Monthly Archives: June 2013


Trees, trees and more trees. Big trees. Reeeeallly big trees. I think that on this journey, I’ve seen a trillion trees, no lie, but none so lovely as the mighty Coastal Redwoods.

The Thriller with his Gandalf walking stick, next to a fallen redwood fragment

The Thriller with his Gandalf walking stick, next to a fallen redwood fragment

Jedidiah Smith State Park is just six miles up the road from our hotel, so we spent several hours yesterday hiking the groves of these magnificent giants. We took so many photos, it’s hard to narrow them down to four or five to show you here.

We learned from a ranger that the state and national park services combined a while back to save the redwoods, when California was in its most dire financial straits. It’s a very nice setup now, and we took advantage of the well-maintained trails.

I'd hate to have been around when this one fell

I’d hate to have been nearby when this one fell

The Thriller has uploaded many different pictures to Facebook, but here are some from my phone. It’s hard to wrap your brain around the sheer size of these monsters, so having bodies in front of them helps with perspective.

We didn’t see any wildlife along the trails, except for one species, and from what we learned, it’s among the most important in the forest. I got up-close and personal with the banana slug, who has reached an agreement with the redwoods: you give me the moisture my skin needs to thrive, and I won’t eat any redwood seedlings, but rather forage for stuff that competes with the redwoods’ survival. How cool is that? Mmm, slimy…

C'mere, you. Give us a hug.

C’mere, you. Give us a squeeze.

It was a beautiful day for hiking (and hugging). Sixty-seven degrees outside, and no end to the sunshine — unlike the weather I heard we have back home, yikes! (BalloonFest getting rained on? Terrible.) My tree pictures suggest an overcast day, but that just shows how much light these 300-foot-tall drinks of water filter out when they stand together. Amazing experience.

After the trees, we headed back to Crescent City to take in the seaside.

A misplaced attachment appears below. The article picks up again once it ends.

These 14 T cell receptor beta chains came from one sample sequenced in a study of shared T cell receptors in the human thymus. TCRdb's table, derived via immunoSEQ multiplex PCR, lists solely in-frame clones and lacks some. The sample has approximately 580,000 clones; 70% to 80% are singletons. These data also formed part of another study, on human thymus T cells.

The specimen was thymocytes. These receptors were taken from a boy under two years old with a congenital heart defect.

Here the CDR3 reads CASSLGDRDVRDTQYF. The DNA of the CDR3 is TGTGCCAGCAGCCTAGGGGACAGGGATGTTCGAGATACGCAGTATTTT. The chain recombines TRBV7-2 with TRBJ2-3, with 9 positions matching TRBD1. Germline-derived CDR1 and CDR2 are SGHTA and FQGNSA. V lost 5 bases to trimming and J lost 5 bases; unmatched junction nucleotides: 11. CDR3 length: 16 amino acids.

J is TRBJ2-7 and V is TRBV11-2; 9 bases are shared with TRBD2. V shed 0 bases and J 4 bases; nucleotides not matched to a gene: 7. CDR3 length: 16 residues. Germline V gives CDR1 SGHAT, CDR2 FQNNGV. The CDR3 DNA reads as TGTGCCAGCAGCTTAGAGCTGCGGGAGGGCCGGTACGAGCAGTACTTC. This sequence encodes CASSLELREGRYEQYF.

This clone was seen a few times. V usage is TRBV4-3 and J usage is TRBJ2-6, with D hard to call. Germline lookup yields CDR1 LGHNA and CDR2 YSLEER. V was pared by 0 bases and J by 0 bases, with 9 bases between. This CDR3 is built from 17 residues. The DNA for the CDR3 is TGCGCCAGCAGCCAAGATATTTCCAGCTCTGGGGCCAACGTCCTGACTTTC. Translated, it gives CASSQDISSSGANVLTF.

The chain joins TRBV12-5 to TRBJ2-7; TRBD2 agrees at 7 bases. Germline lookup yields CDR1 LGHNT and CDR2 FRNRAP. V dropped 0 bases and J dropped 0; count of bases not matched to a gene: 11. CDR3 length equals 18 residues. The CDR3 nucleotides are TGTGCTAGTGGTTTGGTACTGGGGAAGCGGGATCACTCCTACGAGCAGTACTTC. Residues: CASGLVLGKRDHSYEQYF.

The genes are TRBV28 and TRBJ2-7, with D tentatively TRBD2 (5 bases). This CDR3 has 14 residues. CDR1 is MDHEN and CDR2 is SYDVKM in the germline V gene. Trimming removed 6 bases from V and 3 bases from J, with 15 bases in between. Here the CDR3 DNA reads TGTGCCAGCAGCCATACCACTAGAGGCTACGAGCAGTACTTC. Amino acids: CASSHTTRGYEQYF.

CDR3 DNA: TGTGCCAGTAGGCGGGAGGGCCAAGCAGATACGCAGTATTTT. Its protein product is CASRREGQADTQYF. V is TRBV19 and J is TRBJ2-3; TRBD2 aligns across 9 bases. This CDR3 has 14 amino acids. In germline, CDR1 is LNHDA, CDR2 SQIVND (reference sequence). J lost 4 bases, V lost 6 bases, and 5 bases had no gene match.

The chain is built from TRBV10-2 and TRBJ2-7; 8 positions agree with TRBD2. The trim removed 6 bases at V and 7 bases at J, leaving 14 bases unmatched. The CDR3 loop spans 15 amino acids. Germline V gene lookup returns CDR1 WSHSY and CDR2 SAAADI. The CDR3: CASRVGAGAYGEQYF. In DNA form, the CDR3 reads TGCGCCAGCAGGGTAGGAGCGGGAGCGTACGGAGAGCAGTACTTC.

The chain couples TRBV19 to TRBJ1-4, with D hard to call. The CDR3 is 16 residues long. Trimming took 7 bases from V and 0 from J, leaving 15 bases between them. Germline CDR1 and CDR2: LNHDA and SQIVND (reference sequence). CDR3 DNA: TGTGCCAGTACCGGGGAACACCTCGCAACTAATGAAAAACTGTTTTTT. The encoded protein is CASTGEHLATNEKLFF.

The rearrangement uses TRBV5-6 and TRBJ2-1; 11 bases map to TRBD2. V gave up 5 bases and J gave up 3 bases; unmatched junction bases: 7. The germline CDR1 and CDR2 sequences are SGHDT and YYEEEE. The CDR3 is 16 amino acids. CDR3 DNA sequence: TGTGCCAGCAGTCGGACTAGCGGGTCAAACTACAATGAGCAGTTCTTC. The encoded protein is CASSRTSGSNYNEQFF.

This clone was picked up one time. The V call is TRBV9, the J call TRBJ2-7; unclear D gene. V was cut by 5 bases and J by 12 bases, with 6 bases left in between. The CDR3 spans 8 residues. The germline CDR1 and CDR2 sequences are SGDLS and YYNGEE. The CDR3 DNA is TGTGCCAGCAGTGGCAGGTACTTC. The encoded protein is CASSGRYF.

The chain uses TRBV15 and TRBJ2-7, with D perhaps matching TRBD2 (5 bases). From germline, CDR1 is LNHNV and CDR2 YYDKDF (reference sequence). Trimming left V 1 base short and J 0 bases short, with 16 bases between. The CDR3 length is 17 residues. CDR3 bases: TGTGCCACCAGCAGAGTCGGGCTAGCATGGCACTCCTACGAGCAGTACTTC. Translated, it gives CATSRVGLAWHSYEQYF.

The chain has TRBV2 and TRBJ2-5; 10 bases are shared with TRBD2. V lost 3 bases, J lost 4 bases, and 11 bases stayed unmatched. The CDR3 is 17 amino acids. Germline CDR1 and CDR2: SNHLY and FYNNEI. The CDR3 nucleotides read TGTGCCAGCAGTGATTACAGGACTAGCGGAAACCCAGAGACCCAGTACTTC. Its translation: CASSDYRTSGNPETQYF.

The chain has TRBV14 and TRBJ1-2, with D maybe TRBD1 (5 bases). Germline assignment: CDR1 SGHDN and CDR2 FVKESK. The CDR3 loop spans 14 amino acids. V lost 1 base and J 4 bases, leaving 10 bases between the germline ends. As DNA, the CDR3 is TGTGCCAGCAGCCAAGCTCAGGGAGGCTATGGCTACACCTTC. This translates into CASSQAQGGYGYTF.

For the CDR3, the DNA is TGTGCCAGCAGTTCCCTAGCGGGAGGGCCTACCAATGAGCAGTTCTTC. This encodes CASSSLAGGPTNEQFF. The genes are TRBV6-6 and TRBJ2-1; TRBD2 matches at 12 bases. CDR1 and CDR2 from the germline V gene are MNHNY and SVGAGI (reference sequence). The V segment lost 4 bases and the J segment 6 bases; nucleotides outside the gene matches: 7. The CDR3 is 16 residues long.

Crescent City is a working harbor town, right on the Pacific shore. There is a functioning lighthouse, which we visited at low tide. Really pretty, and of course, on a hill, so by the time we made the huge climb, we both felt like we were walking on our tongues. But worth the effort. What wasn’t worth it was waiting for the next group tour through the lighthouse, where no photographs were allowed. Psh. Take that.

PeacefulThe beautiful blue of the Pacific was mesmerizing, and we stood for a long time on a jetty and admired it. But since it was low tide, and all sorts of slimy sea life and dead things barnacled to rocks were smelling up the shoreline, we didn’t stay as long as we would have liked.

After the day of hiking and hiking, we both had worked up quite the appetite. So we had a late picnic lunch back in the park, inside one of these weird looking tipi things that actually provided decent shade.

The evening was filled with laundry and relaxing. I watched Love in the Time of Cholera, with Javier Bardem. It was…well, nice. Anyway, it was good to just hang out for the night. The Thriller got on Facebook, read up about our next stop, and took care of some business from home.

Today, more California fun as we make our way to the Featherbed Railroad Bed and Breakfast, in Nice. What a cool name for a city: Nice. Nice!

See you tomorrow — Monday, already??

Oregon II

What a day yesterday! We finished out our stay in Oregon in fine style, seeing some of the most beautiful sights we’ve ever visited.

It was a bit of a long drive (378 miles, about 7 hours of drive time), getting from Government Camp to Crescent City, California. We added several hours to that by seeing some awesome places: Crooked River Gorge, and the amazing Crater Lake.

The Ogden Scenic Viewpoint at the Crooked River High Bridge (in rural Jefferson County, OR) is named after Peter Ogden, an Oregon pioneer, and strangely, the namesake of the city of Ogden, Utah.

We happened upon this fantastic park quite by accident. It was a bit unsettling to see that the concrete barriers were only waist-high, and that one over-balanced camera shot posture could send someone 300 feet over the edge, on the way to meet Jesus. In fact, pets are not allowed at the viewing wall; signs warned that many dogs had died — presumably by having paws up on the wall and seeing something just on the other side, and jumping after it. *shudder*

But wow, what a view. And speaking of views…

Crater Lake is a picture waiting to be made. I told someone on Facebook yesterday that it appeared to want its photo taken. My only regret was not having the wherewithal to creep down that steep hill and put my feet in the lake (and by “wherewithal,” I mean the ability to get back up the mountain afterwards).

No matter the vantage point of your shot, you were photographing likely the most gorgeous body of clean water in the world. We stood for a long time and just tried to take it all in. And while I was standing there, a visitor showed up on the rock barrier right in front of me. I wish I’d been fast enough to shoot the picture while he was looking right at me.

After leaving Crater Lake, we were already tired, but faced another 3+ hours on the road. We dragged into the Lighthouse Inn here in coastal Crescent City, CA, around dinnertime. We got some food, took showers, got PJs on, and called it a night.

Today — the Redwood Forest! Back at ya tomorrow, fiends, and happy Saturday!


It was nice that the only state remaining on my “never visited” list (in the lower 48) was such a pleasure to roam over the last two days.